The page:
BOSTON–The New England chapter of American India Foundation (AIF) presented a fireside chat featuring two beneficiaries of its Learning and Migration Program (LAMP) this month. Hosted by AIF New England’s Council of Governors, Puspanjali Majhi and Himanshu Panda of Odisha, India, discussed their experiences with LAMP and the many benefits and opportunities they have derived from the program. LAMP provides access to quality education opportunities to children in areas of high migration.
Puspanjali is an undergraduate student from the village of Khaira, in Odisha. Himanshu is an Education Coordinator affiliated with LAMP, managing community engagement and school governance in Odisha in accord with India’s Right to Education Act.
Born into a landless, tribal family that regularly travelled up to 1000 kilometers (600 miles) to find work, Puspanjali helped with manual labor, including making bricks.
Through LAMP, she attended school for the first time at the age of ten. “We lived together in LAMP hostels,” she said. “Here I learned for the first time what friends and friendship means. LAMP program can help children realize their dreams, not just in my village but all over India.”
Puspanjali was a good student and did well in her exams. “The practice of regular study schedule before and after classes helped prepare and continue education in college,” she said. She plans to be a teacher after graduation.
Puspanjali and Himanshu’s visit coincides with AIF’s 2015 Light a Lamp campaign, an online crowd sourcing competition that raises funds for LAMP.
The New England Team including high school students belonging to AIF New England Youth Ambassadors (NEYA), and AIF New England Young Professionals (NE YP) raised over $28,000 through the campaign for LAMP. The top fundraisers from NEYA and NE YP were commended at the event.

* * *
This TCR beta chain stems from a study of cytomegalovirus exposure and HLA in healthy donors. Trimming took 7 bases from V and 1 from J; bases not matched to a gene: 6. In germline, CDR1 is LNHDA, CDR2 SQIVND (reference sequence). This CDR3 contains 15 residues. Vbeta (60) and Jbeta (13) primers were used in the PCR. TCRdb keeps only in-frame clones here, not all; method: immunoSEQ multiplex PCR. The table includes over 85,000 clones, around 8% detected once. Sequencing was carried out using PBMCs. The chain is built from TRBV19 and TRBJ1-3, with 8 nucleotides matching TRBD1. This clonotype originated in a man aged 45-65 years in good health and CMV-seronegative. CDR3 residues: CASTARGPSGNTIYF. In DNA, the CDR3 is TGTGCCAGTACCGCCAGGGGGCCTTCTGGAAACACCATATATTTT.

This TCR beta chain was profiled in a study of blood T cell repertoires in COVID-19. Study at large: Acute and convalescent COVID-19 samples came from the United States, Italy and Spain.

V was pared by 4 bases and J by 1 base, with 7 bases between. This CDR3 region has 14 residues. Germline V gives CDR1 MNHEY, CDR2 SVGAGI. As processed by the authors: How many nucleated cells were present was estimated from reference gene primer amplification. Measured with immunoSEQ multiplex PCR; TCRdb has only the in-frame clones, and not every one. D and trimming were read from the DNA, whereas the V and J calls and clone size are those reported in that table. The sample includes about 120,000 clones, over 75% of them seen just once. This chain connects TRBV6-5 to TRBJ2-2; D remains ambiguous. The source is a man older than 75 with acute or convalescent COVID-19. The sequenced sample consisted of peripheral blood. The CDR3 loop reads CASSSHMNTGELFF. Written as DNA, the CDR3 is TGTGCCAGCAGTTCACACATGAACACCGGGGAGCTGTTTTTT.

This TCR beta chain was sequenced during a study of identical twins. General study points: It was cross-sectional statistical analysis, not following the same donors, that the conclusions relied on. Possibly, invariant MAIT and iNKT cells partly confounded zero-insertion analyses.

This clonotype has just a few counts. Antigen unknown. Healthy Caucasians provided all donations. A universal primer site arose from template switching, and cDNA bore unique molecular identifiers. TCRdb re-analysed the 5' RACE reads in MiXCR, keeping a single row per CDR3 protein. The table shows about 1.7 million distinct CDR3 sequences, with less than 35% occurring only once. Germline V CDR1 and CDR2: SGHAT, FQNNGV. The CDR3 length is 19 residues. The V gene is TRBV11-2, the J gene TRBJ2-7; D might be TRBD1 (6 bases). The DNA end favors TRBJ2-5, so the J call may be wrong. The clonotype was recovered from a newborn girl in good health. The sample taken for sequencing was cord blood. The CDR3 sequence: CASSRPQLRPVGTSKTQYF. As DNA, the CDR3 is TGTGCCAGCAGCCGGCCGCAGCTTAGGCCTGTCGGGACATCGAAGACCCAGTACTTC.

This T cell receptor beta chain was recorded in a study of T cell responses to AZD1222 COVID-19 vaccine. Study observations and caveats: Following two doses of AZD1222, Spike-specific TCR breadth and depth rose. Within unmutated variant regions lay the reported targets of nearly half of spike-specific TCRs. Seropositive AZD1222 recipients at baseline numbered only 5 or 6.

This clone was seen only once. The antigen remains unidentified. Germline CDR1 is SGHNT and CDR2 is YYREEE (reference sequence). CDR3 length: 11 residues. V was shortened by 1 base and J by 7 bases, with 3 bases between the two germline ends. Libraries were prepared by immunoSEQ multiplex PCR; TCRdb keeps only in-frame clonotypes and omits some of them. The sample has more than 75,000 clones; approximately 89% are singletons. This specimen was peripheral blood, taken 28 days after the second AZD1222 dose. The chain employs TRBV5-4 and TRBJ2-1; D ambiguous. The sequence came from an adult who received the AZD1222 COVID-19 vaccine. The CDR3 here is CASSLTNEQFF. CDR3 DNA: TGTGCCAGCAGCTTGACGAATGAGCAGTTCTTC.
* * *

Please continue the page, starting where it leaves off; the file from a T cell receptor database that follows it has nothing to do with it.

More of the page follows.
High school junior Nikita Patel, who donated all gifts from her Arengetram to LAMP, felt that spreading the word among family and friends was the best way to bring awareness about AIF and its programs. Arya and Diya Anand raised funds and awareness by presenting AIF and LAMP program at their school clubs and at the South Asian societies at local Universities. Top fund raisers Maya and Priya Thakore said, “$50 educates one child for one year. Just by giving a little, we make a difference”.
LAMP consists of two primary interventions: education for children, through seasonal hostels and a learning enrichment program, and community-based advocacy through the national Right to Education Act of 2009. LAMP uses bridge classes to bring students up to their age appropriate learning levels. Children with learning deficiencies are given individual attention to accustom them to mainstream schooling. All students are provided regular, nutritious meals, practice good hygiene, learn life skills through educational games, and build ties to their communities. LAMP also forms village councils and trains community members to improve school management and planning, fostering trust between community leaders, parents, and families, and establishing community-wide ownership of education for their children.
The American India Foundation is committed to catalyzing social and economic change in India and building a lasting bridge between the United States and India through high-impact interventions in education, livelihoods, public health, and leadership development, with a particular emphasis on empowering girls and women to achieve gender equity. Working closely with local communities, AIF partners with NGOs to develop and test innovative solutions and with governments to create and scale sustainable impact. Founded in 2001, at the initiative of President Bill Clinton following a request from Prime Minister Vajpayee, AIF has impacted the lives of more than 2 million of India’s poor and aims to reach 5 million by 2018.